1. Interaction between Lung Mechanics and Gas Exchange by Low Volume High Frequency Pulmonary Ventilation in Patients with Respiratory Failure.

    Science.gov (United States)

    1984-11-21

    Mechanics and Gas Exchange by Low Volume High Frequency Pulmonary Ventilation in Patients with Respiratory Failure 12. PERSONAL AUTHOR(S) Jeffrey M. Drazen...15 06 Mechanical Ventilation 06 11 19. ABSTRACT (Continue on reverse if necessary and identify by block number) The factors influencing both dynamic...LL II,,,~ 1111.2 HIIIH 111.- MICROCOPY RESOLUTION TEST CHARi 1 I., m P.’N I. AD-A193 073 g’ Fi AD _ _ _ Interaction between Lung Mechanics and Gas

  2. Aggravation of pulmonary diffusing capacity in highly trained athletes by 6 weeks of low-volume, low-intensity training.

    Science.gov (United States)

    Galy, Olivier; Maimoun, Laurent; Coste, Olivier; Manetta, Jérôme; Boussana, Alain; Préfaut, Christian; Hue, Olivier

    2013-11-01

    Postexercise alveolar-capillary membrane-diffusing capacity (DLco) often decreases in highly trained endurance athletes and seems linked to their training status. To test the hypothesis that training status influences postexercise DLco, 13 male and 2 female triathletes (20.2 ± 4.4 y old, 175.2 ± 6.7 cm tall; weight in a range of 66.6 ± 7.4 kg to 67.4 ± 7.8 kg during the 1-y study) were randomized into experimental (n = 7) and control (n = 8) groups and performed VO(2max) cycle tests and simulated cycle-run successions (CR) of 30 min + 20 min after 3 periods in the competitive season. Both groups were tested before (pre- HTP) and after a 30-wk high-training period (HTP) with high training volume, intensity, and frequency. The experimental group was then also tested after a 6-wk low-training period (LTP) with low training volume, intensity, and frequency, while the control group continued training according to the HTP schedule for these 6 wk. Ventilatory data were collected continuously. DLco testing was performed before and 30, 60, and 120 min after the CR trials. Whatever the period or group, DLco was significantly decreased 30 min after CR, with a significantly greater decrease in the experimental group than the control group in LTP (-15.7% and -9.3% of DLco, respectively). Six weeks of low training volume and intensity were sufficient to reverse the effects of high training volume and intensity on the alveolar-capillary membrane after a CR succession in competitive triathletes.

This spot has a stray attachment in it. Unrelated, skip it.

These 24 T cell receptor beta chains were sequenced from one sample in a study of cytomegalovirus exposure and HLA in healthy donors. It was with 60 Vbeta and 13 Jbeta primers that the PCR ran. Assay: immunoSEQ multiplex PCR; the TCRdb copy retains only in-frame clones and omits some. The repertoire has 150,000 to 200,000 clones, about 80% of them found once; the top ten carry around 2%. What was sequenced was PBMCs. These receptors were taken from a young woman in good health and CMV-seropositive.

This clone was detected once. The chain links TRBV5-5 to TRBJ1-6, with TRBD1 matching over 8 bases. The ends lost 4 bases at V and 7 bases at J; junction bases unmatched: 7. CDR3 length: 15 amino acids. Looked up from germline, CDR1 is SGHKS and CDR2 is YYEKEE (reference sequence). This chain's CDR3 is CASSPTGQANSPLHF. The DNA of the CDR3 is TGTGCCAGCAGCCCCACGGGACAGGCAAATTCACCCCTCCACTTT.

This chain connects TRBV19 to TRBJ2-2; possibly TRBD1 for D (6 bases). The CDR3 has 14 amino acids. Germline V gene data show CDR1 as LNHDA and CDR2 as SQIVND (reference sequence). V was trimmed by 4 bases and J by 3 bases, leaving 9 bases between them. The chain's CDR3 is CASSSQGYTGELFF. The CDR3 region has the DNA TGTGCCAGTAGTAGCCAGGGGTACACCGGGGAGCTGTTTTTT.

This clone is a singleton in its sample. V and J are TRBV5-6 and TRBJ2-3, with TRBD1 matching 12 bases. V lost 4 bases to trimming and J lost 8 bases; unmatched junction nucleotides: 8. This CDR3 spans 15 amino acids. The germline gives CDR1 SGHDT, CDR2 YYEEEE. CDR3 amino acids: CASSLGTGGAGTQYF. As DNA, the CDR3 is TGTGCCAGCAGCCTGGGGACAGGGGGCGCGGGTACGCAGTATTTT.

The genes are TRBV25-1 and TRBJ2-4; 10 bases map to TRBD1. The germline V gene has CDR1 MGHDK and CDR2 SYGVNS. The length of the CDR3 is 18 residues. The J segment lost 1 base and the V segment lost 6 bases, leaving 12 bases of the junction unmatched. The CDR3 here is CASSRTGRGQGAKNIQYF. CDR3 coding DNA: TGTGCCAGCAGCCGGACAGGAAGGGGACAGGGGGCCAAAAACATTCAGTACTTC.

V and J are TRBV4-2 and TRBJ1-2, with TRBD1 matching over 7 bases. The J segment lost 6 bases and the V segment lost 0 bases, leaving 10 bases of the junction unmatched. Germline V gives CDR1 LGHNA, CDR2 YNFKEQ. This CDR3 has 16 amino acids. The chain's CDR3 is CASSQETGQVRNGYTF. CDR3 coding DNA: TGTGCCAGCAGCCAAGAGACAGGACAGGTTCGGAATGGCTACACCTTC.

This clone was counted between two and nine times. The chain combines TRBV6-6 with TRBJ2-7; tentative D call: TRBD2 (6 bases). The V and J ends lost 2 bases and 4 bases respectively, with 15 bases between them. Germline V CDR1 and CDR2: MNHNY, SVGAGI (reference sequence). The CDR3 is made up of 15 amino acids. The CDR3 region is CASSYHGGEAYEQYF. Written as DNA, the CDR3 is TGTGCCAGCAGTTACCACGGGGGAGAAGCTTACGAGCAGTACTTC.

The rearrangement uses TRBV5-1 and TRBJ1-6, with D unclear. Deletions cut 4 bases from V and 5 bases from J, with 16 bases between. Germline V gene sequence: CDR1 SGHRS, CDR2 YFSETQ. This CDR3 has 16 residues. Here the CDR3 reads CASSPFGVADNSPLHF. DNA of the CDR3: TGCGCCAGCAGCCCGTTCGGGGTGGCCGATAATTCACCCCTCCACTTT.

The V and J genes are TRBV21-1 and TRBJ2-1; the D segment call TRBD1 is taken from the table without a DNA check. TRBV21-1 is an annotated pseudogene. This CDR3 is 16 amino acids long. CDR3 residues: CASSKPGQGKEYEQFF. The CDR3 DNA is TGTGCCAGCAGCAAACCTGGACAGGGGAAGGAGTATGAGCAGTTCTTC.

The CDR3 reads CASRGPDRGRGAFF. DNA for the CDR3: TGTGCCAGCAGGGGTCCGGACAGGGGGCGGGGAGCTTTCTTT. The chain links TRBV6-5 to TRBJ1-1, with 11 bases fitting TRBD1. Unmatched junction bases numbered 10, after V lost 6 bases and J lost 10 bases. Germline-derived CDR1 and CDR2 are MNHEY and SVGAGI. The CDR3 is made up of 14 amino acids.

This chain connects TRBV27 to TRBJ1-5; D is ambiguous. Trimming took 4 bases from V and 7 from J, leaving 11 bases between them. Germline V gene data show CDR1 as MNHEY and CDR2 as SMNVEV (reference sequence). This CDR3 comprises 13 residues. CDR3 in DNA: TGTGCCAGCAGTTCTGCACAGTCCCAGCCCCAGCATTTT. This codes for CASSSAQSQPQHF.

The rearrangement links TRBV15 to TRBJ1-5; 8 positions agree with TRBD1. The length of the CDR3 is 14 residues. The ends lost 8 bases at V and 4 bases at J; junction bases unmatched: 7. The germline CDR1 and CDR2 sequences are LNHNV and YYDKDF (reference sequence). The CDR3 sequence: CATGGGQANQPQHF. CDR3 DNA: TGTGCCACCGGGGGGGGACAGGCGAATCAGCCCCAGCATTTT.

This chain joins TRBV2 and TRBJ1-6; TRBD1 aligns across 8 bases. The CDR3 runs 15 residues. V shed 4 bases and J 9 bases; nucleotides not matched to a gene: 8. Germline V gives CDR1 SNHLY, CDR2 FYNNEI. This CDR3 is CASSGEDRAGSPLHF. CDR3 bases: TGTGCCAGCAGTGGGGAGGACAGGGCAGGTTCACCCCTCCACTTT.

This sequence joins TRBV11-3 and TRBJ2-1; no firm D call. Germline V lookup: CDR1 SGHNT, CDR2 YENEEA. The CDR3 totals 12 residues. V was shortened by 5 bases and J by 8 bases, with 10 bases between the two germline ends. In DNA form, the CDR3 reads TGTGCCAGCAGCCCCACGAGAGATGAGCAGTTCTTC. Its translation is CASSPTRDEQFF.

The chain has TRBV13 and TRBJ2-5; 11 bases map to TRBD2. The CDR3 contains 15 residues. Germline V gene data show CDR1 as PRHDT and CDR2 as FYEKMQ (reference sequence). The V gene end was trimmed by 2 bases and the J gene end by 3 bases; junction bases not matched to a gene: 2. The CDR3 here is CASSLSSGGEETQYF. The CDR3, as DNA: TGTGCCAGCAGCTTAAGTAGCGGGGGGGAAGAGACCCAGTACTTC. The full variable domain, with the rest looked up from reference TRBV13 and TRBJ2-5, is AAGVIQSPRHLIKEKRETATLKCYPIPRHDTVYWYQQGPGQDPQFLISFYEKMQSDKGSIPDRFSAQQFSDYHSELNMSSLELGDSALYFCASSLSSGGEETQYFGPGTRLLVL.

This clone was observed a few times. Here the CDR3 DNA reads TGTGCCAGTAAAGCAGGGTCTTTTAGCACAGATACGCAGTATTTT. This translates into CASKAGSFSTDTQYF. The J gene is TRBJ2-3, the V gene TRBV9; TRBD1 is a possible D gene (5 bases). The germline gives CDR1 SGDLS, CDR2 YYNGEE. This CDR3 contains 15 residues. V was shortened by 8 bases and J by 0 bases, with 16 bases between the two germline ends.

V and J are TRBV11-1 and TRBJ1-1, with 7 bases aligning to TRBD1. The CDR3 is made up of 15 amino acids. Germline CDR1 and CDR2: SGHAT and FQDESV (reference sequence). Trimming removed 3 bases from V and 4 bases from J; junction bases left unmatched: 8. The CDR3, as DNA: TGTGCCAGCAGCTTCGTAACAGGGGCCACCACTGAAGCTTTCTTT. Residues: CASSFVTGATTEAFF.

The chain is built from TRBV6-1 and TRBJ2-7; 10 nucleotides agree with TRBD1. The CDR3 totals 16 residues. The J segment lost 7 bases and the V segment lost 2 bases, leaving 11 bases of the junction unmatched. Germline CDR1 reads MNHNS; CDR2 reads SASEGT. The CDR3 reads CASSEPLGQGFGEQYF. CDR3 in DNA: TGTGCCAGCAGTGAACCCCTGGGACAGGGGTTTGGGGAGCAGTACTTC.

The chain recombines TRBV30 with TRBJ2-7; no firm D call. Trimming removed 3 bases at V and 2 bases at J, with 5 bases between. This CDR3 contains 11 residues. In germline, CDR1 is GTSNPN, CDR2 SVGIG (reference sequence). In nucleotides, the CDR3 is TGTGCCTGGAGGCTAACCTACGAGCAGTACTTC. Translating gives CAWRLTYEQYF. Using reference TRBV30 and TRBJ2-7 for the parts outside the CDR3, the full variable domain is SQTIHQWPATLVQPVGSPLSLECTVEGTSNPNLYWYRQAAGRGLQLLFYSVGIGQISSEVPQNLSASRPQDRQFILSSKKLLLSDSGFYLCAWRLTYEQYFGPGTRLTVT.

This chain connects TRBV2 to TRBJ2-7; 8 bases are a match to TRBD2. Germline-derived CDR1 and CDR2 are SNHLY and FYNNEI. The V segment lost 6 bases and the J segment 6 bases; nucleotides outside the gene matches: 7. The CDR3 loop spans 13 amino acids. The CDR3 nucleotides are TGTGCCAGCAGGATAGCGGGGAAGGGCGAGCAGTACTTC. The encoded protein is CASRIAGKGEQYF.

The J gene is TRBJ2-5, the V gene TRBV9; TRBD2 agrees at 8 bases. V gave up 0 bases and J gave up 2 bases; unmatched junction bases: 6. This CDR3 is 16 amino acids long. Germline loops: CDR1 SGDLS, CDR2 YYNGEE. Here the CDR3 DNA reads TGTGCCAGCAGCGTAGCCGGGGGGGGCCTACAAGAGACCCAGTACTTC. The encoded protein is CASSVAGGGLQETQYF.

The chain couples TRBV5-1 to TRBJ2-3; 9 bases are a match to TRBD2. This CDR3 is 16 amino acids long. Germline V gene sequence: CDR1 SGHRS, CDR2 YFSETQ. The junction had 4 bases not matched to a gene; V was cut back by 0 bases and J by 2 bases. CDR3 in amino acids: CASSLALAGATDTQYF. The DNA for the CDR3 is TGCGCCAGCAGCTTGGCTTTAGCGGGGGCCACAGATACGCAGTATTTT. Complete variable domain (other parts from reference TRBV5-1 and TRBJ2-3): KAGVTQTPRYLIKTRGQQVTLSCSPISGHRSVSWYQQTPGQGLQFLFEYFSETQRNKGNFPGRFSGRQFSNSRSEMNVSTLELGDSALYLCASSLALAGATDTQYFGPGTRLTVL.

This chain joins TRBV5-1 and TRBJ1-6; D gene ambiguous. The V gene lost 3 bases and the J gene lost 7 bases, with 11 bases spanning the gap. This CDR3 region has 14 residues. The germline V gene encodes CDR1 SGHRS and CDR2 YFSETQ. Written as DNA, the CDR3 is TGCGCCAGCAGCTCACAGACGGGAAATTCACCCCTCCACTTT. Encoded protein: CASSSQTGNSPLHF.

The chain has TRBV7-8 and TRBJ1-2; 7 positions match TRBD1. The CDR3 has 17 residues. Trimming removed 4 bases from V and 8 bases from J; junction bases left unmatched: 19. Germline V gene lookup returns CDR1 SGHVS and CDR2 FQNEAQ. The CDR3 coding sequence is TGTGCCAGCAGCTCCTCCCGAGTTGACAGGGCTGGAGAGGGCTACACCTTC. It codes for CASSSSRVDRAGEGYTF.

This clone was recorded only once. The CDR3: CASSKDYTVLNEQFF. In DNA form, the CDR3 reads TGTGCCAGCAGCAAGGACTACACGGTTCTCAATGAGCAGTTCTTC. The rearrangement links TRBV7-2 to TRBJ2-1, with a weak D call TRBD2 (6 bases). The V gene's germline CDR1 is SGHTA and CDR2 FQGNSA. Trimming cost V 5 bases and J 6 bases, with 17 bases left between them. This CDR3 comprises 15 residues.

3. Telemedicine: an important aid to perform high-quality endoscopic retrograde cholangiopancreatography in low-volume centers.

    Science.gov (United States)

    Påhlsson, H I; Groth, K; Permert, J; Swahn, F; Löhr, M; Enochsson, L; Lundell, L; Arnelo, U

    2013-01-01